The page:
They said the university was generating sufficient revenue through its affiliated colleges and other institutions.

"Now, these colleges have been affiliated with the new universities. Some big institutions like Khyber Medical College, Frontier College for Women and Islamia College have been upgraded to universities affecting the university's revenue," a source said.

Over the last decade, the government has established 17 new universities in the province. However, these universities, too, face serious financial and trained manpower problems.

In certain cases, campuses have been converted into full-fledged universities.

An official said recently, an associate professor had been appointed vice chancellor of the newly-established university in the province.

He said in many universities, lecturers had been appointed heads of departments and faculties due to unavailability of qualified professors in the respective disciplines.

Increase in the staff's salary in line with the government announcement has burdened the university over two years.

The government had announced 50 per cent increase in 2010-11 and then 15 per cent additional raise in 2011-12 and 20 per cent increase in the current fiscal year which overstretched budgetary deficit of the UoP.

"The government takes credit for increase in salary but doesn't compensate universities," an official said, adding that the university was not in position to meet the gap by increasing tuition and other fees.

"Being one of the oldest universities in the country, the UoP has around 14,000 students in morning and evening shifts," an official said.

He said the university was bearing the burden of a few constituent colleges and schools by its own resources. He added that these constituent bodies and affiliated colleges were a major source of the university's income.

The official said the university annually paid Rs100 million salary to staff and spent Rs10 million on electric supply, while its daily expenditure ran into millions of rupees.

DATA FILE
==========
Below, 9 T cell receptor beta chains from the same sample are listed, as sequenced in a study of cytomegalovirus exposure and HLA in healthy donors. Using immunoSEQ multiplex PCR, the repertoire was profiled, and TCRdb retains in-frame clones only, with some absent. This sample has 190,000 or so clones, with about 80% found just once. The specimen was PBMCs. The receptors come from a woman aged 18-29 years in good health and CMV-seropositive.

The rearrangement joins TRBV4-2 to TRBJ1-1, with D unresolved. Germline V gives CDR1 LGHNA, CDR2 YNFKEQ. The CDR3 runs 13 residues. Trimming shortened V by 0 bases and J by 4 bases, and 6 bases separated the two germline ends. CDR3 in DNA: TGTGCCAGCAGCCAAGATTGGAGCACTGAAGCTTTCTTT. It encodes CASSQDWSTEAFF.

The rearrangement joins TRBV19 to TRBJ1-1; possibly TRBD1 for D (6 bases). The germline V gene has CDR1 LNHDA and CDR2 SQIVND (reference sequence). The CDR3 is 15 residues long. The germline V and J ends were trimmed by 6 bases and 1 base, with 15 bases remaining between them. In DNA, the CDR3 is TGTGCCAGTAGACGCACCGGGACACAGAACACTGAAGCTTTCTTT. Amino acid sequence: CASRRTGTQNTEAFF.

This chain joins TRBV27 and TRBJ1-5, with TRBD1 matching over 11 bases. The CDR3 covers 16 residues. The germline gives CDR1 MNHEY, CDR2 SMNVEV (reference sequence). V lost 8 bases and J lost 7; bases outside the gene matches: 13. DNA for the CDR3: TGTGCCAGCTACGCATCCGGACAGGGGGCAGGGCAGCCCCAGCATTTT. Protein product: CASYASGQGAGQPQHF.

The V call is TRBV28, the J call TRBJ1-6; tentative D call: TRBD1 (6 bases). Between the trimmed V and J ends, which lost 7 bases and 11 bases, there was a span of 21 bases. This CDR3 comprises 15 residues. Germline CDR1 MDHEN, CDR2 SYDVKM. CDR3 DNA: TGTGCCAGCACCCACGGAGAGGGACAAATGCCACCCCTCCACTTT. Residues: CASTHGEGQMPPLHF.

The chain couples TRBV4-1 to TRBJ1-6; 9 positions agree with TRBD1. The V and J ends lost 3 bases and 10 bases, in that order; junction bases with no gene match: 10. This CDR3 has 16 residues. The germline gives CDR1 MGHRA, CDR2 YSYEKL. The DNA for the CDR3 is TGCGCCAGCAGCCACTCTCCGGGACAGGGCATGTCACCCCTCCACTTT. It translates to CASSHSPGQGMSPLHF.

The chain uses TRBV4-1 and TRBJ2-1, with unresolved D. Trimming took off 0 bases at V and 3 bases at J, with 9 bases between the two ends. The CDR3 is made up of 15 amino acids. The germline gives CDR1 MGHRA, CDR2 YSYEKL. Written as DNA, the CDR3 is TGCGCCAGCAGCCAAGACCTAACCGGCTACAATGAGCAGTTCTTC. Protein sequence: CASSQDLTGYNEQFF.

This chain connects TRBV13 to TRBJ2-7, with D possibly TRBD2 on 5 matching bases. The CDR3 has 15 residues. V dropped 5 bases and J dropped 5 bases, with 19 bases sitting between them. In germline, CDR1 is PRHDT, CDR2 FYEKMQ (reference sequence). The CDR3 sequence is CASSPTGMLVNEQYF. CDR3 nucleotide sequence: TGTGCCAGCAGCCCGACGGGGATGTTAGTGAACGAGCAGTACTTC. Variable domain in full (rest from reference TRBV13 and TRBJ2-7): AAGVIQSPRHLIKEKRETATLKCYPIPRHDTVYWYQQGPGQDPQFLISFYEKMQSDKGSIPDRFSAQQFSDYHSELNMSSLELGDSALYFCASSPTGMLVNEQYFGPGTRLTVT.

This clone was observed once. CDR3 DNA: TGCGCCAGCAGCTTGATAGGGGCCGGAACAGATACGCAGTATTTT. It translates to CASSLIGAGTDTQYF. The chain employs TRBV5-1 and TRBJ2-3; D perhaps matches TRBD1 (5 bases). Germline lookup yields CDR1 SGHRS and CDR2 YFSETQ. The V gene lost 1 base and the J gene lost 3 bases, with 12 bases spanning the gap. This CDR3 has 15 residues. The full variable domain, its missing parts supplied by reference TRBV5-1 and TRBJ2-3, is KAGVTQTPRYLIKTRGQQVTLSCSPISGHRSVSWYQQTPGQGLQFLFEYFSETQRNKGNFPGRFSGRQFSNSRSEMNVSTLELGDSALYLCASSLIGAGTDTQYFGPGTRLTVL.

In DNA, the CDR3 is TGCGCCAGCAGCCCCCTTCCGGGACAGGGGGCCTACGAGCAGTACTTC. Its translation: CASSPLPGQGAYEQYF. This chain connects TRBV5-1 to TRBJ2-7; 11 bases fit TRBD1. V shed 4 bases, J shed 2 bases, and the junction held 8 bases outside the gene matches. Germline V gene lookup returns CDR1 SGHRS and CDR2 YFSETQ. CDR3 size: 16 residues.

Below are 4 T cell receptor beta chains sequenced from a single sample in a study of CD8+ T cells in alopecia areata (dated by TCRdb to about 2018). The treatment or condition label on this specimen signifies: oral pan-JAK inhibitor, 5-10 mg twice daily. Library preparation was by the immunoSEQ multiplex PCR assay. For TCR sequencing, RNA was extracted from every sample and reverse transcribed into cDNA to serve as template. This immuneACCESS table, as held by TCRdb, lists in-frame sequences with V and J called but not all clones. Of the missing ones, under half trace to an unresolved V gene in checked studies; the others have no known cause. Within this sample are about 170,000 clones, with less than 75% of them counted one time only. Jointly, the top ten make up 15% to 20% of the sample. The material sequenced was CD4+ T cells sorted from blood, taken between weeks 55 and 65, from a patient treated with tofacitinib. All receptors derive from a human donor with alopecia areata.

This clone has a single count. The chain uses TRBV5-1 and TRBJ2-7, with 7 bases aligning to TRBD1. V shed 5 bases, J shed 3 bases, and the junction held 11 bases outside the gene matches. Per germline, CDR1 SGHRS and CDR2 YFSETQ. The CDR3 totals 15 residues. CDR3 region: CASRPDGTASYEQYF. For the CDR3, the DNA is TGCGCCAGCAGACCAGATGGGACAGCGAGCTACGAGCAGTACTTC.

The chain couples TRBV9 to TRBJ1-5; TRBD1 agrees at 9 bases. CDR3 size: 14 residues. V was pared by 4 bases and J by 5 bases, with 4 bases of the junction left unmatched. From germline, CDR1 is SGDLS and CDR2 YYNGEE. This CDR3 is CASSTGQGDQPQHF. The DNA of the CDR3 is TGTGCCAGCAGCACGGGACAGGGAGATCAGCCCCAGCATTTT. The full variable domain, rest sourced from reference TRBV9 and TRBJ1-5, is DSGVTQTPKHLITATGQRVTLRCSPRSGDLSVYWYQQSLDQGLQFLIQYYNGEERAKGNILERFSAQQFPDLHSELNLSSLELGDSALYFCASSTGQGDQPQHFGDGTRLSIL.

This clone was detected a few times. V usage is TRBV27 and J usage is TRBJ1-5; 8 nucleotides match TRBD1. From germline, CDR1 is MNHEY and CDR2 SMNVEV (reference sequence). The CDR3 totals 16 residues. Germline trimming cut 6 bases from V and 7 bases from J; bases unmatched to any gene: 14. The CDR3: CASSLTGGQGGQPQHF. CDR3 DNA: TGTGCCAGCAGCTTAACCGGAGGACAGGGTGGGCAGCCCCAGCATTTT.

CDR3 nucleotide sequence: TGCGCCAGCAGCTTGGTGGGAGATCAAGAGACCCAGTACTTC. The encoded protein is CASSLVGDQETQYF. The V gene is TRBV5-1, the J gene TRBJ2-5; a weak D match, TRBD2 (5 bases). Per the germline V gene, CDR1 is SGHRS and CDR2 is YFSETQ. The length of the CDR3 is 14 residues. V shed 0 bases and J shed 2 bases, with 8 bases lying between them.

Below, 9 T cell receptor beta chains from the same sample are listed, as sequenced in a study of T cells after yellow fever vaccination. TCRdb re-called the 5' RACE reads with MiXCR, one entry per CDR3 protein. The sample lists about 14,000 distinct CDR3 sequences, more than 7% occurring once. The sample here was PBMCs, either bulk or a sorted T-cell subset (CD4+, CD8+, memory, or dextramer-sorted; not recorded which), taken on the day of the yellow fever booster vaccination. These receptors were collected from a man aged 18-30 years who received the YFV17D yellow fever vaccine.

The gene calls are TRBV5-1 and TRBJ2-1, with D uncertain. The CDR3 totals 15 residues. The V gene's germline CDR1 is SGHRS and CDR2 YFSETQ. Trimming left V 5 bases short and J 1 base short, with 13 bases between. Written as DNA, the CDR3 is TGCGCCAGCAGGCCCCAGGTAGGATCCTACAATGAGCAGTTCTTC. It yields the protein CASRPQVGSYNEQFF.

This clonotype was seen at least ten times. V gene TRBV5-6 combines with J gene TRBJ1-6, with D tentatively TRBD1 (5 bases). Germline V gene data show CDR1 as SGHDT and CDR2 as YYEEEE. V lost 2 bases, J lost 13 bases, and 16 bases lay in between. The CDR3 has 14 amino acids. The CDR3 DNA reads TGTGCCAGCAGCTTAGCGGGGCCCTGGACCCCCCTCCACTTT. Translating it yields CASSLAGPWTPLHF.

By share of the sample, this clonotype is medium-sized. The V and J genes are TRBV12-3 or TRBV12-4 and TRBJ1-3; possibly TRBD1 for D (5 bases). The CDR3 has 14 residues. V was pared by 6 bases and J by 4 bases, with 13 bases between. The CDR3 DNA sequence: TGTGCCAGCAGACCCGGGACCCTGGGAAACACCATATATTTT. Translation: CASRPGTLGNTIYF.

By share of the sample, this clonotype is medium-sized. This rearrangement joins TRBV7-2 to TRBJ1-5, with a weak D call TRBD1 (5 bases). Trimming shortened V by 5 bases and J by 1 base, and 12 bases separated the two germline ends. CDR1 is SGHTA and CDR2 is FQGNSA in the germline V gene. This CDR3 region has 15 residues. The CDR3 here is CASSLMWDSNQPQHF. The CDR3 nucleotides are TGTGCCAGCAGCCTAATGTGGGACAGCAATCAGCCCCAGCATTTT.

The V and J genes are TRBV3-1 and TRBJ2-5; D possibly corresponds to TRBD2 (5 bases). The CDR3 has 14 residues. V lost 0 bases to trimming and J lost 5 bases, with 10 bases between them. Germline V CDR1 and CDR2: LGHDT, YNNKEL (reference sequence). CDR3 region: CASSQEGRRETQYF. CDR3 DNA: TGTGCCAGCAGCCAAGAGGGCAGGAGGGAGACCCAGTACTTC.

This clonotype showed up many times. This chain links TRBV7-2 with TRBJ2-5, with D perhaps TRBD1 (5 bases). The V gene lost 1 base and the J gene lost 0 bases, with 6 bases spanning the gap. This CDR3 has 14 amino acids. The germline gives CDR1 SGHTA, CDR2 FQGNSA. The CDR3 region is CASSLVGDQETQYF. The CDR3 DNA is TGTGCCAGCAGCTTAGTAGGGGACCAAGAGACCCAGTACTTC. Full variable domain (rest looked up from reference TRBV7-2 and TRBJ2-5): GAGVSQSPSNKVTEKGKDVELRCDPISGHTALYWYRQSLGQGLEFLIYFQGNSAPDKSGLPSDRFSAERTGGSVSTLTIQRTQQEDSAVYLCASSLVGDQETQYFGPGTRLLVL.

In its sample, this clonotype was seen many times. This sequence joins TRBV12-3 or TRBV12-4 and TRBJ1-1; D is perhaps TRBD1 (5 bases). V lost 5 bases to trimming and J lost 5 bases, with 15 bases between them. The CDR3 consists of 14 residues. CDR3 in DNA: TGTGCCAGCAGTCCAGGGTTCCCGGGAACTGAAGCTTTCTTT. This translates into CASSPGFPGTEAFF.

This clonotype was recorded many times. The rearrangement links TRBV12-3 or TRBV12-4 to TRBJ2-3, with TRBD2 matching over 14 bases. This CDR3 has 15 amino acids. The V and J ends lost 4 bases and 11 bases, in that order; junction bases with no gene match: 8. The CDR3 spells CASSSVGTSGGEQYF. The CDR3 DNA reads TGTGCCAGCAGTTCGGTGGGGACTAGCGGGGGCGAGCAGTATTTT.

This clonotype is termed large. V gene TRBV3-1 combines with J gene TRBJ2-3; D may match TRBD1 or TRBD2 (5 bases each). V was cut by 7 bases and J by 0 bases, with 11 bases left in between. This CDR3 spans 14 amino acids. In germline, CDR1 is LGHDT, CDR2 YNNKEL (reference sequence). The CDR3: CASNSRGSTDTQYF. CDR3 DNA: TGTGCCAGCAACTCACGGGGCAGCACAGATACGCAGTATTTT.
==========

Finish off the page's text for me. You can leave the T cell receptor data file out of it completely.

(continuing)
"The management has installed 30 power generators in faculties and hostels and each generator costs Rs8,000 a day," he said.

When contacted, UoP director (finance) Iftikhar Hussain said the management was taking certain austerity measures to narrow the gap between income and expenditure.

"The university needs the provincial government's help to pull itself out of financial crisis," he said.

The director said to cut its expenditure, the university had suggested a ban on purchase of new vehicles, renovation work, unnecessary expenditure and appointments. Dawn

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UoE results
Lahore: University of Education's Examination Department announced the results of various examinations on Friday. These exams include Comprehensive Examination BEd Secondary Annual (2011-12), BEd Elementary Annual (2011-12), MEd Annual (2011-12), MEd Special Education Annual (2011-12) and PGD (TD) Annual (2011-12).

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GCU MSc in physical education
Lahore: Government College University (GCU) has announced the launch of two-year MSc in Physical Education this year.

Necessary arrangements are being made for initiating the programme under the directions of Vice Chancellor Prof Dr Muhammad Khaleeq-ur-Rahman.

The curriculum for the postgraduate programme includes modern courses of Sports Management, Sports Nutrition, Computer Application in Sports, Theory of Games, Talent Development, Practical Games and Athletics, Scientific Coaching, Human Anatomy, Sports Research Methodology, Planning, Physical Education for Special Persons, Sports Bio-Mechanics, Exercise Psychology, Exercise Psychology, Practical Gymnastics, Role of Media in Sports, Leadership in Sports, Trauma & Rehabilitation and Evaluation. The admissions to the MSc in Physical Education are likely to commence next month and graduation is the minimum qualification for the admission. The news